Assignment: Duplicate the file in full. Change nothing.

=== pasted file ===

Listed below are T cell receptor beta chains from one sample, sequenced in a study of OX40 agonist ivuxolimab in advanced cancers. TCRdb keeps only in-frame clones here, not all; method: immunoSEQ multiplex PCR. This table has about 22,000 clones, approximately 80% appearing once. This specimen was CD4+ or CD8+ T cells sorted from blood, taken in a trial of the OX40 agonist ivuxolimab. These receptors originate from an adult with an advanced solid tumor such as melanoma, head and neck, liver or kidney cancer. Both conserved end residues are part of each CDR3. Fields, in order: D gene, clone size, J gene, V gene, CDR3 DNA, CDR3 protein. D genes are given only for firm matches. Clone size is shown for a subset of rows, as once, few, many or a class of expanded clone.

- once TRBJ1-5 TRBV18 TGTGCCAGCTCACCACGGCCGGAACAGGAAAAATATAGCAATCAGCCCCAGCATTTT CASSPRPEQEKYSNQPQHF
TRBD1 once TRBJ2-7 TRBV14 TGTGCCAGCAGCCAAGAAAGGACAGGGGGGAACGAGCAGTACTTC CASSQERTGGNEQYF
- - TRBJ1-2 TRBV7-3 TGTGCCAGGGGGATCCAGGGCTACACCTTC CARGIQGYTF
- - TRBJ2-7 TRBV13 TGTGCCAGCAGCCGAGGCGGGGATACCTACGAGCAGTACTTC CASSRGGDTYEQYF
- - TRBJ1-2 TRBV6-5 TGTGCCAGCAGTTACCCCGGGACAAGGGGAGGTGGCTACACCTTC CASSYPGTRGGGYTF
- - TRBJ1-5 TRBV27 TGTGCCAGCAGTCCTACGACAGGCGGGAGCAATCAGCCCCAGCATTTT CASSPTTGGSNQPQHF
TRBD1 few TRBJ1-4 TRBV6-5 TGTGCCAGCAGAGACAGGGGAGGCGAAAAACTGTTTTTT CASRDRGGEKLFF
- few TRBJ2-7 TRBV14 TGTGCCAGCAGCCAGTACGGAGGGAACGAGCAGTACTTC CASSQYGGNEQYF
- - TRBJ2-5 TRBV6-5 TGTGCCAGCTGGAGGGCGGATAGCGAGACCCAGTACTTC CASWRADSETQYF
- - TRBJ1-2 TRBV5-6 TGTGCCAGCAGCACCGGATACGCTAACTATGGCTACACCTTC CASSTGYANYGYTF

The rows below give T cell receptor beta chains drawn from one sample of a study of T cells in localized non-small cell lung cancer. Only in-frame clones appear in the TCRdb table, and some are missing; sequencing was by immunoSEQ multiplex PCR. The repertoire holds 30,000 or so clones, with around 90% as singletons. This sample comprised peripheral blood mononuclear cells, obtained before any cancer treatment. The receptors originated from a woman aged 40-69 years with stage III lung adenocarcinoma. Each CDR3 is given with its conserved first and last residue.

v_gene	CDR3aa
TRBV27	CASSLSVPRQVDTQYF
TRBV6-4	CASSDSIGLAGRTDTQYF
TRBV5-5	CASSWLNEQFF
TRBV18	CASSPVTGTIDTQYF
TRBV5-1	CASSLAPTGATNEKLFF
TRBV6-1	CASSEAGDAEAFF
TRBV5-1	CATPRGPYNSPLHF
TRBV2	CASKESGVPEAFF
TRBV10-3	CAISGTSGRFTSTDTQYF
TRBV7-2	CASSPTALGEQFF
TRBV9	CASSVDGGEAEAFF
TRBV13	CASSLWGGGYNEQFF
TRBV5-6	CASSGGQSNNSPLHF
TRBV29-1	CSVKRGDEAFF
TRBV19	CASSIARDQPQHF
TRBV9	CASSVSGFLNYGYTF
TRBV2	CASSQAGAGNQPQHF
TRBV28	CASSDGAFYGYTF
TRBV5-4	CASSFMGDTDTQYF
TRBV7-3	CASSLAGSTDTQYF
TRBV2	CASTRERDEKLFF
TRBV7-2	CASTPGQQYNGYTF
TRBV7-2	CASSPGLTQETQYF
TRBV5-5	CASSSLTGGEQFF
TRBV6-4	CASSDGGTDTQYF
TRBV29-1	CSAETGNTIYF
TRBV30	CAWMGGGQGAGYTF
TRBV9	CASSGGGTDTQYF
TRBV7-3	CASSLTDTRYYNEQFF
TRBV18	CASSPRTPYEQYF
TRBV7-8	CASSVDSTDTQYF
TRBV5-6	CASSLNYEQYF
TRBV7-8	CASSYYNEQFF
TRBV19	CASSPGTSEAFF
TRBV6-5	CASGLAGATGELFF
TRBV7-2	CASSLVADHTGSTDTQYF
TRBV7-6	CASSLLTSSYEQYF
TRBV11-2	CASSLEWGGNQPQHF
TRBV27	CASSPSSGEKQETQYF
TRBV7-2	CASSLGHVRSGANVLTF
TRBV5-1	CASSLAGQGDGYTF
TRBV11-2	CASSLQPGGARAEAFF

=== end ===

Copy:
Listed below are T cell receptor beta chains from one sample, sequenced in a study of OX40 agonist ivuxolimab in advanced cancers. TCRdb keeps only in-frame clones here, not all; method: immunoSEQ multiplex PCR. This table has about 22,000 clones, approximately 80% appearing once. This specimen was CD4+ or CD8+ T cells sorted from blood, taken in a trial of the OX40 agonist ivuxolimab. These receptors originate from an adult with an advanced solid tumor such as melanoma, head and neck, liver or kidney cancer. Both conserved end residues are part of each CDR3. Fields, in order: D gene, clone size, J gene, V gene, CDR3 DNA, CDR3 protein. D genes are given only for firm matches. Clone size is shown for a subset of rows, as once, few, many or a class of expanded clone.

- once TRBJ1-5 TRBV18 TGTGCCAGCTCACCACGGCCGGAACAGGAAAAATATAGCAATCAGCCCCAGCATTTT CASSPRPEQEKYSNQPQHF
TRBD1 once TRBJ2-7 TRBV14 TGTGCCAGCAGCCAAGAAAGGACAGGGGGGAACGAGCAGTACTTC CASSQERTGGNEQYF
- - TRBJ1-2 TRBV7-3 TGTGCCAGGGGGATCCAGGGCTACACCTTC CARGIQGYTF
- - TRBJ2-7 TRBV13 TGTGCCAGCAGCCGAGGCGGGGATACCTACGAGCAGTACTTC CASSRGGDTYEQYF
- - TRBJ1-2 TRBV6-5 TGTGCCAGCAGTTACCCCGGGACAAGGGGAGGTGGCTACACCTTC CASSYPGTRGGGYTF
- - TRBJ1-5 TRBV27 TGTGCCAGCAGTCCTACGACAGGCGGGAGCAATCAGCCCCAGCATTTT CASSPTTGGSNQPQHF
TRBD1 few TRBJ1-4 TRBV6-5 TGTGCCAGCAGAGACAGGGGAGGCGAAAAACTGTTTTTT CASRDRGGEKLFF
- few TRBJ2-7 TRBV14 TGTGCCAGCAGCCAGTACGGAGGGAACGAGCAGTACTTC CASSQYGGNEQYF
- - TRBJ2-5 TRBV6-5 TGTGCCAGCTGGAGGGCGGATAGCGAGACCCAGTACTTC CASWRADSETQYF
- - TRBJ1-2 TRBV5-6 TGTGCCAGCAGCACCGGATACGCTAACTATGGCTACACCTTC CASSTGYANYGYTF

The rows below give T cell receptor beta chains drawn from one sample of a study of T cells in localized non-small cell lung cancer. Only in-frame clones appear in the TCRdb table, and some are missing; sequencing was by immunoSEQ multiplex PCR. The repertoire holds 30,000 or so clones, with around 90% as singletons. This sample comprised peripheral blood mononuclear cells, obtained before any cancer treatment. The receptors originated from a woman aged 40-69 years with stage III lung adenocarcinoma. Each CDR3 is given with its conserved first and last residue.

v_gene	CDR3aa
TRBV27	CASSLSVPRQVDTQYF
TRBV6-4	CASSDSIGLAGRTDTQYF
TRBV5-5	CASSWLNEQFF
TRBV18	CASSPVTGTIDTQYF
TRBV5-1	CASSLAPTGATNEKLFF
TRBV6-1	CASSEAGDAEAFF
TRBV5-1	CATPRGPYNSPLHF
TRBV2	CASKESGVPEAFF
TRBV10-3	CAISGTSGRFTSTDTQYF
TRBV7-2	CASSPTALGEQFF
TRBV9	CASSVDGGEAEAFF
TRBV13	CASSLWGGGYNEQFF
TRBV5-6	CASSGGQSNNSPLHF
TRBV29-1	CSVKRGDEAFF
TRBV19	CASSIARDQPQHF
TRBV9	CASSVSGFLNYGYTF
TRBV2	CASSQAGAGNQPQHF
TRBV28	CASSDGAFYGYTF
TRBV5-4	CASSFMGDTDTQYF
TRBV7-3	CASSLAGSTDTQYF
TRBV2	CASTRERDEKLFF
TRBV7-2	CASTPGQQYNGYTF
TRBV7-2	CASSPGLTQETQYF
TRBV5-5	CASSSLTGGEQFF
TRBV6-4	CASSDGGTDTQYF
TRBV29-1	CSAETGNTIYF
TRBV30	CAWMGGGQGAGYTF
TRBV9	CASSGGGTDTQYF
TRBV7-3	CASSLTDTRYYNEQFF
TRBV18	CASSPRTPYEQYF
TRBV7-8	CASSVDSTDTQYF
TRBV5-6	CASSLNYEQYF
TRBV7-8	CASSYYNEQFF
TRBV19	CASSPGTSEAFF
TRBV6-5	CASGLAGATGELFF
TRBV7-2	CASSLVADHTGSTDTQYF
TRBV7-6	CASSLLTSSYEQYF
TRBV11-2	CASSLEWGGNQPQHF
TRBV27	CASSPSSGEKQETQYF
TRBV7-2	CASSLGHVRSGANVLTF
TRBV5-1	CASSLAGQGDGYTF
TRBV11-2	CASSLQPGGARAEAFF